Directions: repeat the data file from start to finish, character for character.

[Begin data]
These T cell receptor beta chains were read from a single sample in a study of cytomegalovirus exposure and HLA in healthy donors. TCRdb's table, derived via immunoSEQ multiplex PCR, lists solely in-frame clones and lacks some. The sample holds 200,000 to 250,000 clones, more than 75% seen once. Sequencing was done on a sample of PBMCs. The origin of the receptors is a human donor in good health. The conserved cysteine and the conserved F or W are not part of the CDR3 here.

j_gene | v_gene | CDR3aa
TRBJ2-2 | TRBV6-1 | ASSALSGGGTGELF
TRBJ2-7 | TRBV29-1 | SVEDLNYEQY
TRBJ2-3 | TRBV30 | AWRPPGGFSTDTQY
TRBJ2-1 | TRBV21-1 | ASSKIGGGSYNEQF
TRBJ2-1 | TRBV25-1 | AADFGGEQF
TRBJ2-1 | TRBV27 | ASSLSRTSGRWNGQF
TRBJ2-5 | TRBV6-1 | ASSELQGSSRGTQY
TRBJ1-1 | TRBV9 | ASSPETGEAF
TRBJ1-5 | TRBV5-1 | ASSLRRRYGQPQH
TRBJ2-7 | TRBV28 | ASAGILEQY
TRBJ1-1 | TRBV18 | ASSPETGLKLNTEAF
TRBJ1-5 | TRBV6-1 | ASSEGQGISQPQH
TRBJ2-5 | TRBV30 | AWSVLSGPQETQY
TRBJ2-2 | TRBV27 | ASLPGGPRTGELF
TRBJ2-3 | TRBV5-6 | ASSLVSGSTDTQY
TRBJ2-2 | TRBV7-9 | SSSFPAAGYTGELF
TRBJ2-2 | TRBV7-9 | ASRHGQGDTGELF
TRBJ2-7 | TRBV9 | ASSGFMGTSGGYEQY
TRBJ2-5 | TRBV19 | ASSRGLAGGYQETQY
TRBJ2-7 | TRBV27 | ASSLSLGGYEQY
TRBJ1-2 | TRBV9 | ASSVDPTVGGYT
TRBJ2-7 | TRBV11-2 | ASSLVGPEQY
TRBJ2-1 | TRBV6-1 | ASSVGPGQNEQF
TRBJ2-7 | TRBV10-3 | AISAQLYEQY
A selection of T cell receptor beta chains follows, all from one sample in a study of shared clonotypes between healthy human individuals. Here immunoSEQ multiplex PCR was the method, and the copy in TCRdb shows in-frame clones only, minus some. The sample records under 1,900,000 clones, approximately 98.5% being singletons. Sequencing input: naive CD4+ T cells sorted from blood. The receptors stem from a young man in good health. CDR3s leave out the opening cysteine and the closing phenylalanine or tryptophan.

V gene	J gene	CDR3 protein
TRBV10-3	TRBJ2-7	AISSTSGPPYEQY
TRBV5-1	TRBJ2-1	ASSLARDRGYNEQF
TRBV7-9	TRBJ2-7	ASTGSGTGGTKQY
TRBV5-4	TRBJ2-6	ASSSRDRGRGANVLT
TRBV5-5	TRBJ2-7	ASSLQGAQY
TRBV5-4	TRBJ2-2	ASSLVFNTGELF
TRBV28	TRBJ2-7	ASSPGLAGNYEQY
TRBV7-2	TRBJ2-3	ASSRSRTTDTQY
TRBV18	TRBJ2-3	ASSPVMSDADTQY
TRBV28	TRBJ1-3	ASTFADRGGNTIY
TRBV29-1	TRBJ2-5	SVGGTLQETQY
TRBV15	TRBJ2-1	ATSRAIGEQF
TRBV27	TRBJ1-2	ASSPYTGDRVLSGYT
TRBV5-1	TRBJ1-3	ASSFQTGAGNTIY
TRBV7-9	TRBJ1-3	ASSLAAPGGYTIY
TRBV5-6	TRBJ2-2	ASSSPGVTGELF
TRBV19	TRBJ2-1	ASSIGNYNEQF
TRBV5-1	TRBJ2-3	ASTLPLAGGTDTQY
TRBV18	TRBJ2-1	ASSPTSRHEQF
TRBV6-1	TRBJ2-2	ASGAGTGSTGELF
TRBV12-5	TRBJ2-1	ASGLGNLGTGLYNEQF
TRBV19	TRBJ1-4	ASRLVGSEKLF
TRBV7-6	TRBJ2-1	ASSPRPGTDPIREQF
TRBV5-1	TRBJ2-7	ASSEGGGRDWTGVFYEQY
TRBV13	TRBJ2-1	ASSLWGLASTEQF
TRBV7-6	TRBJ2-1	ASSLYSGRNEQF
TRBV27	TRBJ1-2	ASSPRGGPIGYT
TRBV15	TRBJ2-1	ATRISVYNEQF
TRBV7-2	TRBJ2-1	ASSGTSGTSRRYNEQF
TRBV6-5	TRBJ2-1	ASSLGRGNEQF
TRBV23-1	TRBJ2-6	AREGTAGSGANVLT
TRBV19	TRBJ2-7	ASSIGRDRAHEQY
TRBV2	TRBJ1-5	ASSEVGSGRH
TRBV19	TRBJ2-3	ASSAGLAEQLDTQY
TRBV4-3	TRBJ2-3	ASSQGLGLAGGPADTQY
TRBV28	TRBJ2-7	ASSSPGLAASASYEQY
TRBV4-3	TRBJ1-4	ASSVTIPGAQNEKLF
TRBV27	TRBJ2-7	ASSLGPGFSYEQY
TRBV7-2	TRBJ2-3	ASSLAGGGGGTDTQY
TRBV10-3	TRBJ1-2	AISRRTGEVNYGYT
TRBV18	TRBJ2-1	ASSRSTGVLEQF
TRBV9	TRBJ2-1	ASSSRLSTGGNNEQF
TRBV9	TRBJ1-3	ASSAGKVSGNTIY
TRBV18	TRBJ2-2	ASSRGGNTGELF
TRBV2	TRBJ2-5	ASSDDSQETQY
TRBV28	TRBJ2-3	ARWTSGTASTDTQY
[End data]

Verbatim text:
These T cell receptor beta chains were read from a single sample in a study of cytomegalovirus exposure and HLA in healthy donors. TCRdb's table, derived via immunoSEQ multiplex PCR, lists solely in-frame clones and lacks some. The sample holds 200,000 to 250,000 clones, more than 75% seen once. Sequencing was done on a sample of PBMCs. The origin of the receptors is a human donor in good health. The conserved cysteine and the conserved F or W are not part of the CDR3 here.

j_gene | v_gene | CDR3aa
TRBJ2-2 | TRBV6-1 | ASSALSGGGTGELF
TRBJ2-7 | TRBV29-1 | SVEDLNYEQY
TRBJ2-3 | TRBV30 | AWRPPGGFSTDTQY
TRBJ2-1 | TRBV21-1 | ASSKIGGGSYNEQF
TRBJ2-1 | TRBV25-1 | AADFGGEQF
TRBJ2-1 | TRBV27 | ASSLSRTSGRWNGQF
TRBJ2-5 | TRBV6-1 | ASSELQGSSRGTQY
TRBJ1-1 | TRBV9 | ASSPETGEAF
TRBJ1-5 | TRBV5-1 | ASSLRRRYGQPQH
TRBJ2-7 | TRBV28 | ASAGILEQY
TRBJ1-1 | TRBV18 | ASSPETGLKLNTEAF
TRBJ1-5 | TRBV6-1 | ASSEGQGISQPQH
TRBJ2-5 | TRBV30 | AWSVLSGPQETQY
TRBJ2-2 | TRBV27 | ASLPGGPRTGELF
TRBJ2-3 | TRBV5-6 | ASSLVSGSTDTQY
TRBJ2-2 | TRBV7-9 | SSSFPAAGYTGELF
TRBJ2-2 | TRBV7-9 | ASRHGQGDTGELF
TRBJ2-7 | TRBV9 | ASSGFMGTSGGYEQY
TRBJ2-5 | TRBV19 | ASSRGLAGGYQETQY
TRBJ2-7 | TRBV27 | ASSLSLGGYEQY
TRBJ1-2 | TRBV9 | ASSVDPTVGGYT
TRBJ2-7 | TRBV11-2 | ASSLVGPEQY
TRBJ2-1 | TRBV6-1 | ASSVGPGQNEQF
TRBJ2-7 | TRBV10-3 | AISAQLYEQY
A selection of T cell receptor beta chains follows, all from one sample in a study of shared clonotypes between healthy human individuals. Here immunoSEQ multiplex PCR was the method, and the copy in TCRdb shows in-frame clones only, minus some. The sample records under 1,900,000 clones, approximately 98.5% being singletons. Sequencing input: naive CD4+ T cells sorted from blood. The receptors stem from a young man in good health. CDR3s leave out the opening cysteine and the closing phenylalanine or tryptophan.

V gene	J gene	CDR3 protein
TRBV10-3	TRBJ2-7	AISSTSGPPYEQY
TRBV5-1	TRBJ2-1	ASSLARDRGYNEQF
TRBV7-9	TRBJ2-7	ASTGSGTGGTKQY
TRBV5-4	TRBJ2-6	ASSSRDRGRGANVLT
TRBV5-5	TRBJ2-7	ASSLQGAQY
TRBV5-4	TRBJ2-2	ASSLVFNTGELF
TRBV28	TRBJ2-7	ASSPGLAGNYEQY
TRBV7-2	TRBJ2-3	ASSRSRTTDTQY
TRBV18	TRBJ2-3	ASSPVMSDADTQY
TRBV28	TRBJ1-3	ASTFADRGGNTIY
TRBV29-1	TRBJ2-5	SVGGTLQETQY
TRBV15	TRBJ2-1	ATSRAIGEQF
TRBV27	TRBJ1-2	ASSPYTGDRVLSGYT
TRBV5-1	TRBJ1-3	ASSFQTGAGNTIY
TRBV7-9	TRBJ1-3	ASSLAAPGGYTIY
TRBV5-6	TRBJ2-2	ASSSPGVTGELF
TRBV19	TRBJ2-1	ASSIGNYNEQF
TRBV5-1	TRBJ2-3	ASTLPLAGGTDTQY
TRBV18	TRBJ2-1	ASSPTSRHEQF
TRBV6-1	TRBJ2-2	ASGAGTGSTGELF
TRBV12-5	TRBJ2-1	ASGLGNLGTGLYNEQF
TRBV19	TRBJ1-4	ASRLVGSEKLF
TRBV7-6	TRBJ2-1	ASSPRPGTDPIREQF
TRBV5-1	TRBJ2-7	ASSEGGGRDWTGVFYEQY
TRBV13	TRBJ2-1	ASSLWGLASTEQF
TRBV7-6	TRBJ2-1	ASSLYSGRNEQF
TRBV27	TRBJ1-2	ASSPRGGPIGYT
TRBV15	TRBJ2-1	ATRISVYNEQF
TRBV7-2	TRBJ2-1	ASSGTSGTSRRYNEQF
TRBV6-5	TRBJ2-1	ASSLGRGNEQF
TRBV23-1	TRBJ2-6	AREGTAGSGANVLT
TRBV19	TRBJ2-7	ASSIGRDRAHEQY
TRBV2	TRBJ1-5	ASSEVGSGRH
TRBV19	TRBJ2-3	ASSAGLAEQLDTQY
TRBV4-3	TRBJ2-3	ASSQGLGLAGGPADTQY
TRBV28	TRBJ2-7	ASSSPGLAASASYEQY
TRBV4-3	TRBJ1-4	ASSVTIPGAQNEKLF
TRBV27	TRBJ2-7	ASSLGPGFSYEQY
TRBV7-2	TRBJ2-3	ASSLAGGGGGTDTQY
TRBV10-3	TRBJ1-2	AISRRTGEVNYGYT
TRBV18	TRBJ2-1	ASSRSTGVLEQF
TRBV9	TRBJ2-1	ASSSRLSTGGNNEQF
TRBV9	TRBJ1-3	ASSAGKVSGNTIY
TRBV18	TRBJ2-2	ASSRGGNTGELF
TRBV2	TRBJ2-5	ASSDDSQETQY
TRBV28	TRBJ2-3	ARWTSGTASTDTQY